Indian “Road Doctor” Has Been Using His Own Pension Money to Fix Potholes

Meet Gangadhara Tilak Katnam, the man who single-handedly fixed over 1,000 potholes in his hometown of Hyderabad, India. The 66-year-old pensioner has made it his mission to fix the city’s roads, earning himself the nickname ‘road doctor’.

Since 2011, the former railway engineer has been driving around the city every single day, looking for abandoned tar and gravel on roadsides. He collects the unclaimed material and uses it to fill potholes, at times spending his own pension money to do it. Tilak, who calls his work ‘Shramadaan’ (offering physical help), doesn’t confine himself to his neighborhood – he patches up every pothole he can find in the city.

“After working for the South Central Railway for 35 years, I retired in October 2008 and spent some time off in 2009, also traveling to the US to meet my son,” Tilak told the local media. “In January 2010, I came back and settled down in Hydershakote, in Hyderabad and took up a job as a consultant in a software agency.” It was during the course of commuting to this job that Tilak found his calling.


“I was driving to my first day of office when I ended up splashing dirty mud water on school children after my car fell into a pothole on the road,” he recalled. “Then a few more accidents followed at various places.” He kept explaining to the police that these accidents wouldn’t have occurred if the roads had been smooth. But then he witnessed a major accident that changed everything.

“It was near Langer House in the Old City area and I had already seen an accident occur there four days ago,” he said. “An RTC bus rammed an auto (a three-wheeled rickshaw), crushing one person to death. I was horrified by what I saw and I realised that if someone had filled the pothole after the previous accident, a life could have been saved.”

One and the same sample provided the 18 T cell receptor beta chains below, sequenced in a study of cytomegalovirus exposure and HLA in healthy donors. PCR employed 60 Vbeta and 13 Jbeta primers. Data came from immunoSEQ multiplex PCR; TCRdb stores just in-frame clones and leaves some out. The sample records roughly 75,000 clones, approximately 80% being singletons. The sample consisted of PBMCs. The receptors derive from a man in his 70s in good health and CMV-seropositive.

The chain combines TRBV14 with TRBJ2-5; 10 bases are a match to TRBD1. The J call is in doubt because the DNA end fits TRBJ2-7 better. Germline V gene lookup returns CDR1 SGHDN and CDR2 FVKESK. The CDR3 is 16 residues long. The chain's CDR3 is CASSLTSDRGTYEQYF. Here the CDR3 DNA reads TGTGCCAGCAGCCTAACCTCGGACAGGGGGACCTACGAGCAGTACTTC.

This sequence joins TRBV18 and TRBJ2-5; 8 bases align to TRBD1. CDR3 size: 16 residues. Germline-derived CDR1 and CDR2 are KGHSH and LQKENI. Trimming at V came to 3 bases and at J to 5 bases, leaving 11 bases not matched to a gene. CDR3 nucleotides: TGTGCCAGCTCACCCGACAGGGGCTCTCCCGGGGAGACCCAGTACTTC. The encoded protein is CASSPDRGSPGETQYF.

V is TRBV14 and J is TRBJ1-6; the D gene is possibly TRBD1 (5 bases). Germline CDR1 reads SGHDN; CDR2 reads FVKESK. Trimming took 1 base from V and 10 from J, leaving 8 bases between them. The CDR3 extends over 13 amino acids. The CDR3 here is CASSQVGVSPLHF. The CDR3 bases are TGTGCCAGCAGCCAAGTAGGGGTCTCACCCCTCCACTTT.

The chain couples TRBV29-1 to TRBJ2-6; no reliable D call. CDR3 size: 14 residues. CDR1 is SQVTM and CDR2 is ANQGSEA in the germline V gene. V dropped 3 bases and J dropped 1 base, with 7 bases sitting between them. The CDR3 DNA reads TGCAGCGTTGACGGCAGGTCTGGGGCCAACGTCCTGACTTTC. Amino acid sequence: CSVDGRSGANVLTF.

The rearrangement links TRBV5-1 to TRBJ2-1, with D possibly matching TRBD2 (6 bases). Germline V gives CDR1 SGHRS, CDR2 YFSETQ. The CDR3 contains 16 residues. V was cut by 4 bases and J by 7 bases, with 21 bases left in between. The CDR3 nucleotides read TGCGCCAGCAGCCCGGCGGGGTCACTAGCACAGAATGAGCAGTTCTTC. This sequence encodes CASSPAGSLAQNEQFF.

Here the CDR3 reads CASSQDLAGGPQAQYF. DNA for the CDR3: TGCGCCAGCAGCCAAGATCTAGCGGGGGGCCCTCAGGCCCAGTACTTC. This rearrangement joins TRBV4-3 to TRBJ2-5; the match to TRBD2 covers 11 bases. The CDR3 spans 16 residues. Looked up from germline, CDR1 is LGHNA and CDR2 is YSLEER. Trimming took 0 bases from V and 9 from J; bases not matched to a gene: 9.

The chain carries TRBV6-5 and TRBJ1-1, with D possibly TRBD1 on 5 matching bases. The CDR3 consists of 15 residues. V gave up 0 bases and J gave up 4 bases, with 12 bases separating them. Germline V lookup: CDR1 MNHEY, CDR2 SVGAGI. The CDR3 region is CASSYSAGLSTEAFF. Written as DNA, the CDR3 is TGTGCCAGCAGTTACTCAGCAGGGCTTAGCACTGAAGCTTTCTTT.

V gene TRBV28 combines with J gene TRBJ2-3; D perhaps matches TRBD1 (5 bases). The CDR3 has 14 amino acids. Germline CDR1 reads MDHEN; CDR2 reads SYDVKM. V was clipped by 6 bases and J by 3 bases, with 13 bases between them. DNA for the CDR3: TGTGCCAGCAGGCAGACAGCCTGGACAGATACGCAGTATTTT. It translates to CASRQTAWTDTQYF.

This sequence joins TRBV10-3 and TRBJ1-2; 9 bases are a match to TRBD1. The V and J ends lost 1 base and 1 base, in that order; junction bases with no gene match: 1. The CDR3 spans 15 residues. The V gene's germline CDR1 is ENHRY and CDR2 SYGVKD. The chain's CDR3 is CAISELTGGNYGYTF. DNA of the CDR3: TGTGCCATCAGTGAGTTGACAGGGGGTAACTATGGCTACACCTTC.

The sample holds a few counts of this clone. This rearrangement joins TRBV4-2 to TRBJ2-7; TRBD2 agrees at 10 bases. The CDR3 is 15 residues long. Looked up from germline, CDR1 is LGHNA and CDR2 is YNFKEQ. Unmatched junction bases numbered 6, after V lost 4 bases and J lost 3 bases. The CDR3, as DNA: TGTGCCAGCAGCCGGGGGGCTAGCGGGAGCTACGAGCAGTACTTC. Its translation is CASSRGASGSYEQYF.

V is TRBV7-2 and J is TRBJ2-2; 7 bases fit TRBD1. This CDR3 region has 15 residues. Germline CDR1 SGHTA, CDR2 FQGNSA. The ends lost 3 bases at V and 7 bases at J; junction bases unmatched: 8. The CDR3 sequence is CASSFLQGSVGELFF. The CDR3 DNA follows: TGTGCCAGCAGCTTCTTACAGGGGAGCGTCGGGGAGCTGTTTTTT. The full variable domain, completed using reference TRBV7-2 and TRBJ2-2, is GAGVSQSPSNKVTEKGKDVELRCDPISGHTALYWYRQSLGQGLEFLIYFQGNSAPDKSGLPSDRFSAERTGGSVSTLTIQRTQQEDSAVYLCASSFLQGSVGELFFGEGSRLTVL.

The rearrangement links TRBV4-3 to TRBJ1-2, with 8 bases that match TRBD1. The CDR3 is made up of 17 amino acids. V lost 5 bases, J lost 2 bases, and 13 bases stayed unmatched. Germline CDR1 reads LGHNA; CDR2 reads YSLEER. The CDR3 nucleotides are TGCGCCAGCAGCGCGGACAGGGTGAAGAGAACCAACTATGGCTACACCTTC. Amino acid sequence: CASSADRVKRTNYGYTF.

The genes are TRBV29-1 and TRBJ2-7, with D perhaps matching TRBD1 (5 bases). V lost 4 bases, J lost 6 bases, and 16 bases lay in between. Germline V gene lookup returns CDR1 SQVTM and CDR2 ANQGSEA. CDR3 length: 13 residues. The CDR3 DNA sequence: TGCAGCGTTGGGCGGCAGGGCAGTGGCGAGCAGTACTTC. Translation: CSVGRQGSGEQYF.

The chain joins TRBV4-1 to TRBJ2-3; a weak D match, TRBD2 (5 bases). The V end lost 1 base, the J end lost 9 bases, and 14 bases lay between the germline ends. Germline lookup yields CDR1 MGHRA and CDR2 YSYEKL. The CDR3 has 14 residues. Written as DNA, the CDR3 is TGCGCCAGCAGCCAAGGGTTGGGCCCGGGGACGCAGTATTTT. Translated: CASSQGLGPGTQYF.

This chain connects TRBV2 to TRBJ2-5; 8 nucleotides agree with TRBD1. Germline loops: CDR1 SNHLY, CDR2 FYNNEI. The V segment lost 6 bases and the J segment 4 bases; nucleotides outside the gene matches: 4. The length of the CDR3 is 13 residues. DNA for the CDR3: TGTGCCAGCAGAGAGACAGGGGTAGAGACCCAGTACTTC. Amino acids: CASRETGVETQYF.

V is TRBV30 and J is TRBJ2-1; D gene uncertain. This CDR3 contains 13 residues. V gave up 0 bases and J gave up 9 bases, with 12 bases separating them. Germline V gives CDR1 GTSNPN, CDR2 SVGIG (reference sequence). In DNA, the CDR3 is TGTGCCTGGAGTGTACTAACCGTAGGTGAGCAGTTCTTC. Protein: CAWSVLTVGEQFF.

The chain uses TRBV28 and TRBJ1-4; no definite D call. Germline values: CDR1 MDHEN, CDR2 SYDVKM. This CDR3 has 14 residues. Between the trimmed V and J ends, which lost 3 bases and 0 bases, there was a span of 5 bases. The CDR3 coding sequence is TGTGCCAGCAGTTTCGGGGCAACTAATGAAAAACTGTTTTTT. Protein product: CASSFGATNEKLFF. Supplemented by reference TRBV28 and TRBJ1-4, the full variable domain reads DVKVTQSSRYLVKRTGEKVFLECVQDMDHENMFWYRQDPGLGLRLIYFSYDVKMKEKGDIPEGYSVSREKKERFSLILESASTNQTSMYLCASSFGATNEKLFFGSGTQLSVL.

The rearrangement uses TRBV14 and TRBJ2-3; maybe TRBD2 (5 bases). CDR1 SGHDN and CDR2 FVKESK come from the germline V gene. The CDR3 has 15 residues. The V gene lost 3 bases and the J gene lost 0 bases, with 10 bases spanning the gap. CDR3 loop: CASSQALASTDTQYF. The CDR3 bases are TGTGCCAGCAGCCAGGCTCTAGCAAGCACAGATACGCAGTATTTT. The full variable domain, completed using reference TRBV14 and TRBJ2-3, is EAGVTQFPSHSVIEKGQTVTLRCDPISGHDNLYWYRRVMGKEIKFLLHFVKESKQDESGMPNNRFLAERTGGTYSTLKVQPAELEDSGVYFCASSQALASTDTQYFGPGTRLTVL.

“It is heart-rending to see a person losing precious life in the accident,” he added.

So Tilak decided to take charge of matters himself. He loaded his car with empty gunny bags and collected lumps of tar and gravel whenever he could find some. Then, whenever he encountered a pothole, he began to fill it up. Eventually, he became so involved that he even skipped his lunch break to fill potholes. “After that, I quit my job and for the next one year till June 2012, I spent my pension money on fixing roads,” he said.


Tilak’s wife was understandably upset by his activities. She worried for his health, and didn’t want him working in the hot sun. “She called my son down from the US to talk some sense into me,” Tilak said, amused. But when the son arrived, he was so impressed that he ended up helping Tilak instead, by setting up a website and Facebook page. As more and more residents got to know of ‘Shramadaan’, they began to show up and help Tilak fix the city’s potholes. Today, they even have a helpline number where people can call to complain about potholes in their areas.

Tilak’s son also managed to get the government on their side. Initially, Greater Hyderabad Municipal Corporation (GHMC) officials tried to discourage Tilak, telling him they’d take care of the potholes themselves. But when he refused to stop, they had no choice but to join in by providing him with resources and materials.


“I used to spend INR 25,000 ($390) per month but after the GHMC started providing materials, I only spend around INR 15,000 of my total INR 20,000 pension,” he said. “My son takes care of my household’s financial needs.” He doesn’t accept donations, but encourages people to join in the physical work. He also has a letter from the state’s Home Minister, permitting him to carry on with fixing roads. “I present the photocopies of the letter to the policemen when they try to check my car for carrying crowbars, spades and other material.”

Tilak hopes that with media attention, he can inspire a change in the attitude of the general public. He believes that the ‘nothing can be done’ attitude is what limits a lot of people in the city, and he wants that to change.




Sources: The News Minute, The Hindu